Holiday Entitlement and Holiday Pay – Key points for Employers

Holiday entitlement and pay is a notoriously difficult area for HR practitioners. Typical challenges include calculating holiday entitlement for casual or zero hours workers, accounting for bank holidays for part-time staff and trying to keep up with the constantly evolving case law regarding what aspects of employee remuneration are deemed “normal pay” and therefore must be included in holiday pay. We summarise the main questions and answers below. However, legal advice should always be taken on a specific scenario. The below should only be treated as guidance.

How much holiday is an employee/worker entitled to?

Workers have a statutory entitlement to 5.6 week’s paid leave each year (28 days for someone working 5 days a week). Contractual entitlement is often more generous.

How do you work out holiday entitlement for part-timers?

Where there are comparable full-time workers, part-time workers are entitled to a pro-rata entitlement.

What about bank holidays for part-time staff?

It is incorrect to assume that bank holidays which do not fall on a day that is normally worked can be excluded from the holiday entitlement calculation for part-time staff. Part-timers are protected from less favourable treatment due to part-time status and therefore must be allocated the pro-rata equivalent of the total full-time holiday entitlement including bank holidays and allowed to take it on their normal working days. If their normal working days include bank holidays, holiday would be deducted on the applicable bank holiday in the same way as for a full-time worker.

How do you work out holiday entitlement for casual or zero hours staff?

The formula often used to work out the equivalent statutory minimum holiday entitlement for casual or zero hours staff is to apply 12.07% to the total hours worked. This is because 5.6 is 12.07% of 46.4 (where 5.6 is the number of weeks’ annual leave entitlement and 52 - 5.6 = 46.4 which is the number of working weeks in the year). If the contractual holiday entitlement is more generous that statutory entitlement this percentage would need to be recalculated.  

This formula can be applied on a rolling basis for example at the end of each pay reference period to work out the amount of holiday which has accrued, or it can be applied at the end of each assignment where the contract clearly specifies that the contractual relationship ends between each assignment. Having said that, making a payment in lieu of holiday is unlawful under the Working Time Regulations except on termination as it is seen as a disincentive for workers to take holiday. Therefore employers take a risk if they make a payment on account of holiday at the end of each reference period rather than making a payment to a worker specifically at the time they  take holiday unless the payment in lieu is on termination of the contract.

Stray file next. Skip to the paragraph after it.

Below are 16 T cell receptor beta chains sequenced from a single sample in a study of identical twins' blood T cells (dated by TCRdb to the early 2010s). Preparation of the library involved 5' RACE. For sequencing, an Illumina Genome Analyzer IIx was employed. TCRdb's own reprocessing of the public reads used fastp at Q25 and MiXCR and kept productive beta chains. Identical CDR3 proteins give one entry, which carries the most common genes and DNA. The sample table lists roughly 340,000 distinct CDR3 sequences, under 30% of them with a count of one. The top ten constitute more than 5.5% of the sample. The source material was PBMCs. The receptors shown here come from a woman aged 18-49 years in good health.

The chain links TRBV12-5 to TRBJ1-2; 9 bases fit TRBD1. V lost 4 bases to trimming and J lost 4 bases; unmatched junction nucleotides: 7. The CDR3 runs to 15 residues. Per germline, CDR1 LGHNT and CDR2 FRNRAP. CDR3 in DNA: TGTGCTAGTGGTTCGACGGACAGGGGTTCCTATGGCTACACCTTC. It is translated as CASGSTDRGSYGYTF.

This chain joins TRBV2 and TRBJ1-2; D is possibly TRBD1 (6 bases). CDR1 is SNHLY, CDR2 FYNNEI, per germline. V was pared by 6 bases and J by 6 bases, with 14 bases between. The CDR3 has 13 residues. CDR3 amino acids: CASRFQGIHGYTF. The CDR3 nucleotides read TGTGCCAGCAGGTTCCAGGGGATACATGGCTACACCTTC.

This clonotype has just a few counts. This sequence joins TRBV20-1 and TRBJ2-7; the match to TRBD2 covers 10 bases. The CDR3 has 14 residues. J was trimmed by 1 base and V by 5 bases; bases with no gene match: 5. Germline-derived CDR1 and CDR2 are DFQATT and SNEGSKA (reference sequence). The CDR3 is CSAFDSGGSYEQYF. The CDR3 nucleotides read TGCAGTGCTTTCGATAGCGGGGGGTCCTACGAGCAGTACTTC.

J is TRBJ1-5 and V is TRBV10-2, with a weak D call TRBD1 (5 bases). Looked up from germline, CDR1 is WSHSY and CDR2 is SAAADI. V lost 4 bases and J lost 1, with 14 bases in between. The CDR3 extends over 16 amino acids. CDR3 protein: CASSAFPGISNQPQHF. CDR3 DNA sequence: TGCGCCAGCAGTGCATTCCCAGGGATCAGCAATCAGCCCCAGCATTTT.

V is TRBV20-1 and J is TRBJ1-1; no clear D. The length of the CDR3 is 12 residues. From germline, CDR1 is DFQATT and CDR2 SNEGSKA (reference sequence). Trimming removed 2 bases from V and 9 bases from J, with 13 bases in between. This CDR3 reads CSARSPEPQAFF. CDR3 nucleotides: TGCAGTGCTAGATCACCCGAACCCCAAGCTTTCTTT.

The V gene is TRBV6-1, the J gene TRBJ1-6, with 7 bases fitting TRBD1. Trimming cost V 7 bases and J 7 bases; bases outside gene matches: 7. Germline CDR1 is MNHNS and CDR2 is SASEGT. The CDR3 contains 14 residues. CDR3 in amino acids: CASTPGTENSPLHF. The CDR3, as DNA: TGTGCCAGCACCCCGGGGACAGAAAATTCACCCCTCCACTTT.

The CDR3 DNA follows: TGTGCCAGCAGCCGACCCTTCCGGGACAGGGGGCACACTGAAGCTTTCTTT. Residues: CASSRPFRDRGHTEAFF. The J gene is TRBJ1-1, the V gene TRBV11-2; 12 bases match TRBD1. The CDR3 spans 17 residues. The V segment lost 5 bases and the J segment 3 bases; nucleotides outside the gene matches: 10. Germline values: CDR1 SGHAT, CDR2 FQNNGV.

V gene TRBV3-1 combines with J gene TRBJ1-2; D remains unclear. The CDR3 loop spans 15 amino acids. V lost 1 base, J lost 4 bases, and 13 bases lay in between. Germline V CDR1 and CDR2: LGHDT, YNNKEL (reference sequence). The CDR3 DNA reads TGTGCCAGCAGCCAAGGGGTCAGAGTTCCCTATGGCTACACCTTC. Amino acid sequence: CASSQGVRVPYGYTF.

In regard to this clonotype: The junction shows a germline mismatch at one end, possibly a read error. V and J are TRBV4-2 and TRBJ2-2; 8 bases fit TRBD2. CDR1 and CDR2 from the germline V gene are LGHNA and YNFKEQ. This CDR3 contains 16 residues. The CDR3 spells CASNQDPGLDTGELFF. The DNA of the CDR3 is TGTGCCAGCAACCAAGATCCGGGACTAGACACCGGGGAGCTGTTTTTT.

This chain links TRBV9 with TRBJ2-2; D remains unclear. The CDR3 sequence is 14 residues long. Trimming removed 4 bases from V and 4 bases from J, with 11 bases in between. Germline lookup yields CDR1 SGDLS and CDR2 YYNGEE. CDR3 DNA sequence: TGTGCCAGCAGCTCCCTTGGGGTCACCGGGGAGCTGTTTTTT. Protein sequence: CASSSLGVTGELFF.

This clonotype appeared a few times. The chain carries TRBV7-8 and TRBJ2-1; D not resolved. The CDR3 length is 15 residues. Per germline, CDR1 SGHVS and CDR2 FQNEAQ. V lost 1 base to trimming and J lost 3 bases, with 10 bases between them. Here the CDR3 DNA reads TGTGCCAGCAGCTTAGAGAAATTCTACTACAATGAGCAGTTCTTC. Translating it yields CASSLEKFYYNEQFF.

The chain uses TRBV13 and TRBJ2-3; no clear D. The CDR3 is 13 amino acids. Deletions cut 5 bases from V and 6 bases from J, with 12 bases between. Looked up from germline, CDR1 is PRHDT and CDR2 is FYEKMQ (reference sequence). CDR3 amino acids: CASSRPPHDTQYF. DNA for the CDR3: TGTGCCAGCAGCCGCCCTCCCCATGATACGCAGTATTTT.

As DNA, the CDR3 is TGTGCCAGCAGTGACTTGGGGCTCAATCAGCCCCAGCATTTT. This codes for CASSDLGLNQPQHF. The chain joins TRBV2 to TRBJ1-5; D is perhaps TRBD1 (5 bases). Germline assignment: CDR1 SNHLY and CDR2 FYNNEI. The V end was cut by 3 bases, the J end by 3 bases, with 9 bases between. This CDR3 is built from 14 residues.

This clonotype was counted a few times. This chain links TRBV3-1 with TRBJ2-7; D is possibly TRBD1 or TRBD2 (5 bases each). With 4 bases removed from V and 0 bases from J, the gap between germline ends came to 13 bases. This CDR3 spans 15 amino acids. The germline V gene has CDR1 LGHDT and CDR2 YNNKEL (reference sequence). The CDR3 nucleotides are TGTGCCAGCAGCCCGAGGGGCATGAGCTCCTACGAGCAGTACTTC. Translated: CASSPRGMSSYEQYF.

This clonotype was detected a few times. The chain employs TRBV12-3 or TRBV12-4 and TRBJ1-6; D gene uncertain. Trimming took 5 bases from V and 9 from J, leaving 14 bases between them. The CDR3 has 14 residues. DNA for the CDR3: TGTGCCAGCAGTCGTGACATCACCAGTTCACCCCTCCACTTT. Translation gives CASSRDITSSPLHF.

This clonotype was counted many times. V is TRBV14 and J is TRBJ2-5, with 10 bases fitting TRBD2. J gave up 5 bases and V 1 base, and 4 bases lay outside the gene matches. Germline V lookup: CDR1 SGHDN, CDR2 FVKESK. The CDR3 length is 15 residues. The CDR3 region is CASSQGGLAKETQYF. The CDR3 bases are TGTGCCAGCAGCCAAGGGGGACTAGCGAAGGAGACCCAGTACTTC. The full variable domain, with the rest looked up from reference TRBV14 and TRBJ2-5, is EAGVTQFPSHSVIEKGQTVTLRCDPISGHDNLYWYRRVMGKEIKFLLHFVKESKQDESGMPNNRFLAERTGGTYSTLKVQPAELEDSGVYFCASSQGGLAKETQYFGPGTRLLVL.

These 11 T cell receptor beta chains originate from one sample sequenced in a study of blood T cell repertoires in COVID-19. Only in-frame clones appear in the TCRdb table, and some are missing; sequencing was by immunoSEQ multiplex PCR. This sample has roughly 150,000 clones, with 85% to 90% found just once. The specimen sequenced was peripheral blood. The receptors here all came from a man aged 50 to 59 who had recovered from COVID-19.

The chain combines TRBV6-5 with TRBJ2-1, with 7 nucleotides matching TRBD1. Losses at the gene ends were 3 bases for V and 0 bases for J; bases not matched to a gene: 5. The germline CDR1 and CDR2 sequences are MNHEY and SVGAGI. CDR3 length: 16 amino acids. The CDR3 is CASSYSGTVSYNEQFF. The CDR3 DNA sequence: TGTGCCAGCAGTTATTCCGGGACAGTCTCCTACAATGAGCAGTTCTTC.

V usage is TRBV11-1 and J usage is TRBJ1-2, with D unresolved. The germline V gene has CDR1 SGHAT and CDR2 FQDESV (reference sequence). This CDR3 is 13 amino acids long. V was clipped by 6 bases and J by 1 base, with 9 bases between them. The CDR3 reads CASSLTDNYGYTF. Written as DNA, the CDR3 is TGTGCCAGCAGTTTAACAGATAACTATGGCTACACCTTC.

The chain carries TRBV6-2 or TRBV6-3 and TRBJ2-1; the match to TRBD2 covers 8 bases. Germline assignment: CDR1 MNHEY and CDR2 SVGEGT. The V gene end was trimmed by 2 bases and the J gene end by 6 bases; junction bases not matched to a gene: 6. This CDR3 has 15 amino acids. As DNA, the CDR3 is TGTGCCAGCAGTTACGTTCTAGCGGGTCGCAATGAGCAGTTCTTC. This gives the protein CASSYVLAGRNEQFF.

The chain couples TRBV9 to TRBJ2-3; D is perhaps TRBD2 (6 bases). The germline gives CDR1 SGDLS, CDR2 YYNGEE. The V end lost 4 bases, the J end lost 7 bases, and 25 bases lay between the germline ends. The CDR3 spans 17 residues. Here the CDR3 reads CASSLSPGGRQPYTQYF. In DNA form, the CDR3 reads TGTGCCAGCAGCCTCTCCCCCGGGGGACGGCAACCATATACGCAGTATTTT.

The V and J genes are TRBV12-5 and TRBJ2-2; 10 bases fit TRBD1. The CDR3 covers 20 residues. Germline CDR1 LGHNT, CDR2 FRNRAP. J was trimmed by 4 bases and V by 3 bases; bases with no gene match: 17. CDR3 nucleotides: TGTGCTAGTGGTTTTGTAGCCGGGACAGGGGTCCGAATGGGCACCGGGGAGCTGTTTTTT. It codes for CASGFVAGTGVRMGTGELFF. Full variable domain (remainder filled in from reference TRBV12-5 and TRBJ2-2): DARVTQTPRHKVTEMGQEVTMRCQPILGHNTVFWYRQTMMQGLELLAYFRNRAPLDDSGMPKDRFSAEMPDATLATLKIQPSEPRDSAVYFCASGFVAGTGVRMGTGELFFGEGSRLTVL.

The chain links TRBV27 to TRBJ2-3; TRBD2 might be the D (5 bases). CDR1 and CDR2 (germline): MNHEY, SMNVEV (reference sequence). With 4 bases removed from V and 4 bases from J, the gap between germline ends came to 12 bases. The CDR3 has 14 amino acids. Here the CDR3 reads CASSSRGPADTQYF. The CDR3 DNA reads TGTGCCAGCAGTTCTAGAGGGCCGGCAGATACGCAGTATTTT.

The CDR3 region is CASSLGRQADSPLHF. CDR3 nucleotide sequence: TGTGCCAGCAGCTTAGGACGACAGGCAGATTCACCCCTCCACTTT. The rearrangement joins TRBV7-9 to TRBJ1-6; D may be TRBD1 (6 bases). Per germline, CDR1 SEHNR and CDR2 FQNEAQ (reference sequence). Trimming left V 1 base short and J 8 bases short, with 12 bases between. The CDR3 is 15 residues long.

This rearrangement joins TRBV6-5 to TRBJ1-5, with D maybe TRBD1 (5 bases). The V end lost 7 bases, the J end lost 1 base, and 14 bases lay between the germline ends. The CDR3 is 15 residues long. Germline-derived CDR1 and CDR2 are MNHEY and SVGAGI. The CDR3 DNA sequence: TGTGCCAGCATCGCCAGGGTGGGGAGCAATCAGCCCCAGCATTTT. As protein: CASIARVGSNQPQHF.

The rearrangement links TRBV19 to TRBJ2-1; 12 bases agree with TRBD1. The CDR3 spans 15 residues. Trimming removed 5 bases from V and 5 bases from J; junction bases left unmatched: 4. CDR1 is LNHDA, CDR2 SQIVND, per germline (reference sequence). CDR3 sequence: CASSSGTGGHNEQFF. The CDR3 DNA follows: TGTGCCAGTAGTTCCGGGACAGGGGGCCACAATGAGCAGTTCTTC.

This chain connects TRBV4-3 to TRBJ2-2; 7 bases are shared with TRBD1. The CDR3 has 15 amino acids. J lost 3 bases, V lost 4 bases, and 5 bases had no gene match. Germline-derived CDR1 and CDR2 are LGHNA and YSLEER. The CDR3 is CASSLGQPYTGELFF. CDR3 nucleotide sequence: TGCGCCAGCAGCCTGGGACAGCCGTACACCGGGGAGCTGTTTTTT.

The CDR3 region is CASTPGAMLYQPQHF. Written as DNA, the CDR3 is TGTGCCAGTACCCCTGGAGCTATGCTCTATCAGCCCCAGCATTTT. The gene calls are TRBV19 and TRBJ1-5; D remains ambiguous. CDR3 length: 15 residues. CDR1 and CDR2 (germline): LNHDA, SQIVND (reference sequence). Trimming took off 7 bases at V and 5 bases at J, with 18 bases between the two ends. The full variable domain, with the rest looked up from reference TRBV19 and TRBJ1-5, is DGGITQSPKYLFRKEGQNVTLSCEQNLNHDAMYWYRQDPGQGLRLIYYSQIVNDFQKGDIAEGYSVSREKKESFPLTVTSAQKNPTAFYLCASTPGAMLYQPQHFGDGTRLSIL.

Using the accrual method explained above can also cause other problems as illustrated in the case of Harpur Trust v Brazel 2019. This case highlighted the difficulties of the accrual approach where the worker is a “part-year worker”, in other words, where there are weeks in the year where the worker is under contract (and therefore accruing leave under the Working Time Regulations 1998) but is not working or on paid annual leave.  The practical application of this case is complicated and therefore if you have an employee working on a part year basis, you should seek legal advice on how to deal with holidays for such workers.

How do you calculate holiday pay for full time, part-time staff, and variable hours staff?

Subject to what we say below about what is normal pay, calculating holiday pay for full-time or part time employees whose hours and pay are consistent should be straightforward. They are basically entitled to a week’s or day’s pay for each week or day off.  Holiday pay for workers who do not have regular hours or regular pay should be calculated based on their average pay over a 52-reference period or the duration of their employment if shorter. Please note weeks in which no wages were earnt are excluded and an employer is required to add earlier weeks into the calculation (going back up to a maximum of 104 weeks).

What is normal pay for the purposes of holiday pay?

Case law has established that holiday pay (or at least the 4 weeks holiday derived from the EU Working Time Directive) should be calculated based on normal pay including regularly received overtime, commission and certain standby, on-call or taxable travel allowance payments. This includes all overtime whether or not the employee is required to do it by the contract. There is no clear guidance setting out how regularly overtime or the other payments must be received for them to be included in the calculation.

Uncertainty remains over how employers should treat other variable elements of pay such as bonuses.

There is also no guidance within the caselaw as to how include regular overtime, commission or other sums within the holiday pay calculation. These factors can make calculating holiday pay in some cases a very difficult and uncertain exercise.

If you need any further help, guidance, or template letters in connection with communications about holiday pay, please contact Heather Love.


Heather Love

Heather Love

Senior Associate Solicitor

Tel: +44 (0) 1306 502967

Office: Dorking

Email: h.love@downslaw.co.uk